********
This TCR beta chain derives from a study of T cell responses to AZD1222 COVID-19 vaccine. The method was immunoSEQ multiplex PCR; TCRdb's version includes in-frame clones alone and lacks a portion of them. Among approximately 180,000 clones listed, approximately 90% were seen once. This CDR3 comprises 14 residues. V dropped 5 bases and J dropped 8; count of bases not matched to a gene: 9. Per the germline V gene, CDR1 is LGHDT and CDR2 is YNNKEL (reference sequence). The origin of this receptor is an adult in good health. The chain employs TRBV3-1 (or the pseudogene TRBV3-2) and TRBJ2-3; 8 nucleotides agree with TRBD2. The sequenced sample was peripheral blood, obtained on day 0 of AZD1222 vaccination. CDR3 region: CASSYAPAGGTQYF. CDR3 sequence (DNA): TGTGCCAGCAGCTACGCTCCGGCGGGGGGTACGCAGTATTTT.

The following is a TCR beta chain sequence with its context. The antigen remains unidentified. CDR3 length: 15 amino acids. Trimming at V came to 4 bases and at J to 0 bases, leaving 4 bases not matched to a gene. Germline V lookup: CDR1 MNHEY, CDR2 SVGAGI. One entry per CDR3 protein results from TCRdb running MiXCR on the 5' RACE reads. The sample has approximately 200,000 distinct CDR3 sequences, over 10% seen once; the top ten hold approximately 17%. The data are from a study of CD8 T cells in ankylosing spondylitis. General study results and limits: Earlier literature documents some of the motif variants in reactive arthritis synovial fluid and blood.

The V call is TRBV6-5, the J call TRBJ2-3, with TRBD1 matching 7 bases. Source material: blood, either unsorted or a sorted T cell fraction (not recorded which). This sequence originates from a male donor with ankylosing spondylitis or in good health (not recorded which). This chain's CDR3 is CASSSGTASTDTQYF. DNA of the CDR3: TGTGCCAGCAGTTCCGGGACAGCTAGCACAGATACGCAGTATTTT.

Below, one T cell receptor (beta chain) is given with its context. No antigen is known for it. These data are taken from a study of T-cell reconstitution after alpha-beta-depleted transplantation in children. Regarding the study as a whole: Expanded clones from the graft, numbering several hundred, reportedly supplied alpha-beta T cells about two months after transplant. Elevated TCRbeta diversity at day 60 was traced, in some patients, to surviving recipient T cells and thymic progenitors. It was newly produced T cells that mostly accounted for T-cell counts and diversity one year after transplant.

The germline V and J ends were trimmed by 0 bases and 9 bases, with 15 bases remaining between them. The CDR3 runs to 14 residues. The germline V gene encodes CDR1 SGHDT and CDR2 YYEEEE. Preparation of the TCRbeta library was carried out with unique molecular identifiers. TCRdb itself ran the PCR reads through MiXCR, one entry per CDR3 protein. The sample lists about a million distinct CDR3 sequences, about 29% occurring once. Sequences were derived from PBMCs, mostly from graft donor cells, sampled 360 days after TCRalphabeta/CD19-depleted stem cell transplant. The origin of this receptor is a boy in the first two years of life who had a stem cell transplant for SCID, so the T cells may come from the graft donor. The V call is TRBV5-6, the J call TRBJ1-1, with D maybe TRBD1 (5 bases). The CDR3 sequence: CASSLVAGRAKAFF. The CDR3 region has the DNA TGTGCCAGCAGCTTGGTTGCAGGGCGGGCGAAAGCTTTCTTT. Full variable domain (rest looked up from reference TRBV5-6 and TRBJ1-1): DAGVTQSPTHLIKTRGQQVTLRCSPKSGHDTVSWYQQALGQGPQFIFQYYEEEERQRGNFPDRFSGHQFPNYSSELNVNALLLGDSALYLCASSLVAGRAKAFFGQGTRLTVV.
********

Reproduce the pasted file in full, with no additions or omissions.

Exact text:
This TCR beta chain derives from a study of T cell responses to AZD1222 COVID-19 vaccine. The method was immunoSEQ multiplex PCR; TCRdb's version includes in-frame clones alone and lacks a portion of them. Among approximately 180,000 clones listed, approximately 90% were seen once. This CDR3 comprises 14 residues. V dropped 5 bases and J dropped 8; count of bases not matched to a gene: 9. Per the germline V gene, CDR1 is LGHDT and CDR2 is YNNKEL (reference sequence). The origin of this receptor is an adult in good health. The chain employs TRBV3-1 (or the pseudogene TRBV3-2) and TRBJ2-3; 8 nucleotides agree with TRBD2. The sequenced sample was peripheral blood, obtained on day 0 of AZD1222 vaccination. CDR3 region: CASSYAPAGGTQYF. CDR3 sequence (DNA): TGTGCCAGCAGCTACGCTCCGGCGGGGGGTACGCAGTATTTT.

The following is a TCR beta chain sequence with its context. The antigen remains unidentified. CDR3 length: 15 amino acids. Trimming at V came to 4 bases and at J to 0 bases, leaving 4 bases not matched to a gene. Germline V lookup: CDR1 MNHEY, CDR2 SVGAGI. One entry per CDR3 protein results from TCRdb running MiXCR on the 5' RACE reads. The sample has approximately 200,000 distinct CDR3 sequences, over 10% seen once; the top ten hold approximately 17%. The data are from a study of CD8 T cells in ankylosing spondylitis. General study results and limits: Earlier literature documents some of the motif variants in reactive arthritis synovial fluid and blood.

The V call is TRBV6-5, the J call TRBJ2-3, with TRBD1 matching 7 bases. Source material: blood, either unsorted or a sorted T cell fraction (not recorded which). This sequence originates from a male donor with ankylosing spondylitis or in good health (not recorded which). This chain's CDR3 is CASSSGTASTDTQYF. DNA of the CDR3: TGTGCCAGCAGTTCCGGGACAGCTAGCACAGATACGCAGTATTTT.

Below, one T cell receptor (beta chain) is given with its context. No antigen is known for it. These data are taken from a study of T-cell reconstitution after alpha-beta-depleted transplantation in children. Regarding the study as a whole: Expanded clones from the graft, numbering several hundred, reportedly supplied alpha-beta T cells about two months after transplant. Elevated TCRbeta diversity at day 60 was traced, in some patients, to surviving recipient T cells and thymic progenitors. It was newly produced T cells that mostly accounted for T-cell counts and diversity one year after transplant.

The germline V and J ends were trimmed by 0 bases and 9 bases, with 15 bases remaining between them. The CDR3 runs to 14 residues. The germline V gene encodes CDR1 SGHDT and CDR2 YYEEEE. Preparation of the TCRbeta library was carried out with unique molecular identifiers. TCRdb itself ran the PCR reads through MiXCR, one entry per CDR3 protein. The sample lists about a million distinct CDR3 sequences, about 29% occurring once. Sequences were derived from PBMCs, mostly from graft donor cells, sampled 360 days after TCRalphabeta/CD19-depleted stem cell transplant. The origin of this receptor is a boy in the first two years of life who had a stem cell transplant for SCID, so the T cells may come from the graft donor. The V call is TRBV5-6, the J call TRBJ1-1, with D maybe TRBD1 (5 bases). The CDR3 sequence: CASSLVAGRAKAFF. The CDR3 region has the DNA TGTGCCAGCAGCTTGGTTGCAGGGCGGGCGAAAGCTTTCTTT. Full variable domain (rest looked up from reference TRBV5-6 and TRBJ1-1): DAGVTQSPTHLIKTRGQQVTLRCSPKSGHDTVSWYQQALGQGPQFIFQYYEEEERQRGNFPDRFSGHQFPNYSSELNVNALLLGDSALYLCASSLVAGRAKAFFGQGTRLTVV.